Can Tim Pawlenty Get Noticed?

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He's well-regarded inside the Beltway, but the former governor has yet to rise within the GOP presidential field. What can he do to make his mark?

Tim Pawlenty over shoulder - Jonathan Ernst Reuters - banner.jpg

There is still, after a year and a half of serious campaigning, a fundamental disconnect at the heart of Tim Pawlenty's presidential efforts: Reporters, pundits, and party strategists think he's the real deal, one of the most formidable 2012 contenders around ... and nobody else seems to know who he is.

The former governor has been doing all the right things since the fall of 2009. He formed an independent political group. He traveled to Iowa, New Hampshire, Florida, and South Carolina. He hired advisers people in Washington had heard of. He raised money.

Somehow, it hasn't clicked. Not that national polls matter yet, but they reveal ongoing low name recognition for Pawlenty, who he has yet to crack double digits in polls and typically ranks seventh when "possible" candidates Sarah Palin and Rudy Giuliani are included.

Pawlenty hasn't broken out in Iowa polling, either -- even as that state figures prominently in his electoral strategy. He recently began airing TV ads there, but the first Des Moines Register poll of likely GOP caucusgoers shows him with a way to go. It put him in sixth place, with six percent support.

At every step, Pawlenty been serious about running for president. In speeches, he's talked about governing a blue state, wrangling with state-employee unions, and leaving Minnesota in good fiscal condition. He's spoken in measured, responsible tones on Sunday shows, even while throwing jabs at President Obama. He's not a fire-in-belly tea partier; he's not a pot-legalizing libertarian; he didn't formerly support abortion rights then change his mind; he doesn't write novels about alternate American histories. He's supposed to be the grown-up here.

But Pawlenty may need to shake things up to gain attention and make his mark in the contest. Here are some suggestions:

  • Start campaigning, full time, in Iowa and New Hampshire. To generate some momentum, Pawlenty will have to poll well in Iowa and New Hampshire. One easy solution: Spend a whole lot of time there.* "If he does a 99-county tour in August, I guarantee it's a huge difference," said Matt Mackowiak, founder and president of Potomac Strategy group, a GOP firm in Washington. Pawlenty plans to spend roughly half of July campaigning in Iowa, the Associated Press reports.
  • Pour money into the Ames Straw Poll. On Aug. 13, Ames, Iowa will host its highly publicized straw poll. Over 14,000 Republicans cast ballots in 2007, and Mitt Romney won by spending heavily on it. This year, Romney will skip the straw poll, and Pawlenty reportedly wants to spend $1.75 million trying to win it. That's a good strategy, but there's one problem: With a 2nd-quarter fundraising haul of $4.2 million, that price may be too steep.
  • Sharpen his rhetoric. Pawlenty is from Minnesota. Even when he's criticizing "Obamacare" in a speech to conservative activists, he sounds ... nice. "For me it would be all about trying to drive intensity among a segment of Republicans to not only like him but to make him his first choice," said one longtime GOP strategist. "He's a very thoughtful guy, but sometimes sharper rhetoric can be helpful in convincing people to make you their top choice."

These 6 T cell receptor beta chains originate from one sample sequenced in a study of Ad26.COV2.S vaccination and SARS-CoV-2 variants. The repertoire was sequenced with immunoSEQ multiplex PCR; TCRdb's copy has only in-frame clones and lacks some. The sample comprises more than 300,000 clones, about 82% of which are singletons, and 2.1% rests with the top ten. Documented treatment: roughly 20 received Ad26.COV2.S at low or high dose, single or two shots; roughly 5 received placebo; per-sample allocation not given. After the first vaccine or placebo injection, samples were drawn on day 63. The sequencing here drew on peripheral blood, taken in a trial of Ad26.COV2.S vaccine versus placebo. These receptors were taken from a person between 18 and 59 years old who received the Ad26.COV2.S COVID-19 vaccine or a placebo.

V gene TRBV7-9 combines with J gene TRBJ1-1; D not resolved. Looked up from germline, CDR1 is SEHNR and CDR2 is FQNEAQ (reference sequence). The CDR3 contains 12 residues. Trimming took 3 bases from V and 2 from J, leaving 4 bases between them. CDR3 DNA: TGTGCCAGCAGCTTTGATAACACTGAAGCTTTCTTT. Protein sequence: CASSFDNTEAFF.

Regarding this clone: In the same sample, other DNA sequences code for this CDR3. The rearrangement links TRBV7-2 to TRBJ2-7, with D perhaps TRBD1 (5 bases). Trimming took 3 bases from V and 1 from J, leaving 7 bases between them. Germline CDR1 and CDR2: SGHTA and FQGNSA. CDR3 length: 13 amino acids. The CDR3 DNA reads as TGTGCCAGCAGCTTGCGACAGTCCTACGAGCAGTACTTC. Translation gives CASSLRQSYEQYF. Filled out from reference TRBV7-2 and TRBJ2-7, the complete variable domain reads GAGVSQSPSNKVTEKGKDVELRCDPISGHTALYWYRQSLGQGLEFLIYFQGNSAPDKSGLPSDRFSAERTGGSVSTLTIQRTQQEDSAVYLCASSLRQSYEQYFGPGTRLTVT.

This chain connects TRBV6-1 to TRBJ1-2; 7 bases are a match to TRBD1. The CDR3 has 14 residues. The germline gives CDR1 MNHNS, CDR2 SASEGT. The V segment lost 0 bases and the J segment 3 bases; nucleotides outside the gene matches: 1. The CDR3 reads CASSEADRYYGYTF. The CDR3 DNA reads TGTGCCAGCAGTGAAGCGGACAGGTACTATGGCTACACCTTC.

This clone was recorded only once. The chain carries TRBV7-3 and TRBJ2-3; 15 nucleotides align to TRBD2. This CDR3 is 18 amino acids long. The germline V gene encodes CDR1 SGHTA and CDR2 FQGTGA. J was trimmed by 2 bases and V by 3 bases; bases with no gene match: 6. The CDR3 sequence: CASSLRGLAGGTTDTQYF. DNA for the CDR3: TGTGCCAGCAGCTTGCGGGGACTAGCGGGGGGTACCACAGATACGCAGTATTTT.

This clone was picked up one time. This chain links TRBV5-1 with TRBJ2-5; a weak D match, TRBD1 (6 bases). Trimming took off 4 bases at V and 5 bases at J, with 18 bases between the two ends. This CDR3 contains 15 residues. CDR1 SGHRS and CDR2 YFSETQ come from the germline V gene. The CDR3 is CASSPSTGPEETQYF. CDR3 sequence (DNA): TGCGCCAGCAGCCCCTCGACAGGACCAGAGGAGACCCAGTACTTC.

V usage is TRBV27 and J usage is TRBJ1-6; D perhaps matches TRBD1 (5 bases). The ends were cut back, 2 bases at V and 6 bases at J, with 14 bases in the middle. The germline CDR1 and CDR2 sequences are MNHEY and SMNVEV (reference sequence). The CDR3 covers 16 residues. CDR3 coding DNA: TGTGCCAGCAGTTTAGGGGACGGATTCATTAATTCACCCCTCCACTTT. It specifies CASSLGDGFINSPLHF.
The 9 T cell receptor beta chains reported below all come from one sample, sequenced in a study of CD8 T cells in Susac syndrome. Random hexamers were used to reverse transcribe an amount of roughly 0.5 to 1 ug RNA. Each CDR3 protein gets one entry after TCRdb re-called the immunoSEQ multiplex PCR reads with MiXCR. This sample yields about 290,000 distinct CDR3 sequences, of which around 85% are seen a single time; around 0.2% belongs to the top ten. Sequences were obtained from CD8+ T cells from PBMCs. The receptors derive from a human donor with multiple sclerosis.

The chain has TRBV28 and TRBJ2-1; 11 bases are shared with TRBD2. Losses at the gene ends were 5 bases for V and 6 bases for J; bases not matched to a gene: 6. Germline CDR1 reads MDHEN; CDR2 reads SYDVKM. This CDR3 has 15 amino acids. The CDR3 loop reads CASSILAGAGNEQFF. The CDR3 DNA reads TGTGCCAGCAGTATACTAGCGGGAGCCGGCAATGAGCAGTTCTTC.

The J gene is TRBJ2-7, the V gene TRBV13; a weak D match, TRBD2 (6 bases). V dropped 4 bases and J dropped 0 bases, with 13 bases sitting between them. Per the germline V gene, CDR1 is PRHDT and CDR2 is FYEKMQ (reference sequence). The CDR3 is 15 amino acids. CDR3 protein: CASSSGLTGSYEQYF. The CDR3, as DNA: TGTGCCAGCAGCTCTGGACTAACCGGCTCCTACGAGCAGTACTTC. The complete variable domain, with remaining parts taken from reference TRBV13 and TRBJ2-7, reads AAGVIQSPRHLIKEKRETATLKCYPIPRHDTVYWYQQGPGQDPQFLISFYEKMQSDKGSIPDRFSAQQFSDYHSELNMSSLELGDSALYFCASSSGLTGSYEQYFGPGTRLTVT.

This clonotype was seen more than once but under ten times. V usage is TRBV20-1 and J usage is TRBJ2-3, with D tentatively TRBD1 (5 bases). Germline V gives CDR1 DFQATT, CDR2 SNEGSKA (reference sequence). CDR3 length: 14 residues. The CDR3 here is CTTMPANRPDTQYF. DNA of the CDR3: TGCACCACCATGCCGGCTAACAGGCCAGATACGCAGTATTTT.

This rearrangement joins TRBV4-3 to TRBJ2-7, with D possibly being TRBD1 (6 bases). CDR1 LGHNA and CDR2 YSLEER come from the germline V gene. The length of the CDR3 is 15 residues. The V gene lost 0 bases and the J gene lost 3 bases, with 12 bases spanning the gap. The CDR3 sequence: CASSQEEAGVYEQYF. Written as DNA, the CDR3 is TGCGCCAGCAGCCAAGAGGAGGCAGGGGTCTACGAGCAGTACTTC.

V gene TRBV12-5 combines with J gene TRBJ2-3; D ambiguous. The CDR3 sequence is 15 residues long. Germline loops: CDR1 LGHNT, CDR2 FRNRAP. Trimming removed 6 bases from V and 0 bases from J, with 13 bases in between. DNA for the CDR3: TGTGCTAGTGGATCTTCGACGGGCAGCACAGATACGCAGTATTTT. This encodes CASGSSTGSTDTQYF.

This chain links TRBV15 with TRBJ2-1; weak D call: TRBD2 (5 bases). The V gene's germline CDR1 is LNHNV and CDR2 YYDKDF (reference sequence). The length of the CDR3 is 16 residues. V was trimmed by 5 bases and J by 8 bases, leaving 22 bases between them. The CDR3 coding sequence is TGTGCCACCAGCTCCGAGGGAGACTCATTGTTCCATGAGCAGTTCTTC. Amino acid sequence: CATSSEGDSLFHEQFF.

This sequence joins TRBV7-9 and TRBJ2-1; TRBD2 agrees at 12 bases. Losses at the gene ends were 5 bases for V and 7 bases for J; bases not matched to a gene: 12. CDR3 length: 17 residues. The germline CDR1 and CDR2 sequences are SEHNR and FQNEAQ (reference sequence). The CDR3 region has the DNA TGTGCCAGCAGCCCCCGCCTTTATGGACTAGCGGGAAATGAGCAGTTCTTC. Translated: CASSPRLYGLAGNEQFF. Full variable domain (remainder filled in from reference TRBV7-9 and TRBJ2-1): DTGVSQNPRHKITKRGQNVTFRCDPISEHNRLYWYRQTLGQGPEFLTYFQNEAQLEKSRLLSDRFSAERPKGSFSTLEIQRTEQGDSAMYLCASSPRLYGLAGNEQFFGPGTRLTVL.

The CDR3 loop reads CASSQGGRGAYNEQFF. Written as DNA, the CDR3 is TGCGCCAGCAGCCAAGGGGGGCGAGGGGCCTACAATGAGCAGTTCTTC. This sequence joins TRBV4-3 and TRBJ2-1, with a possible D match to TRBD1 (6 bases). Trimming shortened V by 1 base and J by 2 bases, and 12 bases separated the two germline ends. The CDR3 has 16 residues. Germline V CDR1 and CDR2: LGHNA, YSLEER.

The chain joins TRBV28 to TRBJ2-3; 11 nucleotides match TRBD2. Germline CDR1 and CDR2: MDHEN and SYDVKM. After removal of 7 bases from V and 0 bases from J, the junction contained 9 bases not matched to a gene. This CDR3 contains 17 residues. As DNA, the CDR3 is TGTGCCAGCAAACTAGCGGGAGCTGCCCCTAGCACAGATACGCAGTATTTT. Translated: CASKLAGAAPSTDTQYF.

• Deliver stronger debate performances. Pawlenty didn't look so hot in the nationally televised GOP debate held June 13 in New Hampshire. When asked about his portrayal of Mitt Romney's Massachusetts health-care law as "Obamneycare," he refused to repeat the attack line in Romney's presence, even when prodded explicitly to do so by CNN's host, John King. A few days later, Pawlenty said his decision to lay off Romney was a mistake. Pawlenty will get another chance on July 10, when Americans for Tax Reform, the Daily Caller, and YouTube co-host the next nationally televised debate in Las Vegas.
  • Go after Mitt Romney. Pawlenty missed an opportunity in the New Hampshire debate, and not just because he looked a bit weak on stage: When it comes to mainstream conservative votes, Mitt Romney is Tim Pawlenty's main competitor. "If he has a long-term future, it's going to be as a mainstream alternative to Romney," the longtime GOP strategist said. "There are a lot of conservative mainstream voters that aren't comfortable with [Romney], and Pawlenty needs to seek to convert those people to him." Mackowiak agreed: "Romney's gonna start falling in Iowa," he said, noting that Romney isn't campaigning full-bore in that state, and it doesn't look like he will. "The question is where do those votes go." Tea-party candidates like Rep. Michele Bachmann and former Godfather's Pizza CEO Herman Cain could collect some of those votes, but the majority will probably fall to a mainstream conservative like Pawlenty or former senator Rick Santorum.

Image credit: Jonathan Ernst/Reuters


*An earlier version of this story stated that Pawlenty had spent 26 days in Iowa this election cycle as of June 25. That is incorrect, according to Pawlenty's campaign.

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Chris Good is a political reporter for ABC News. He was previously an associate editor at The Atlantic and a reporter for The Hill.

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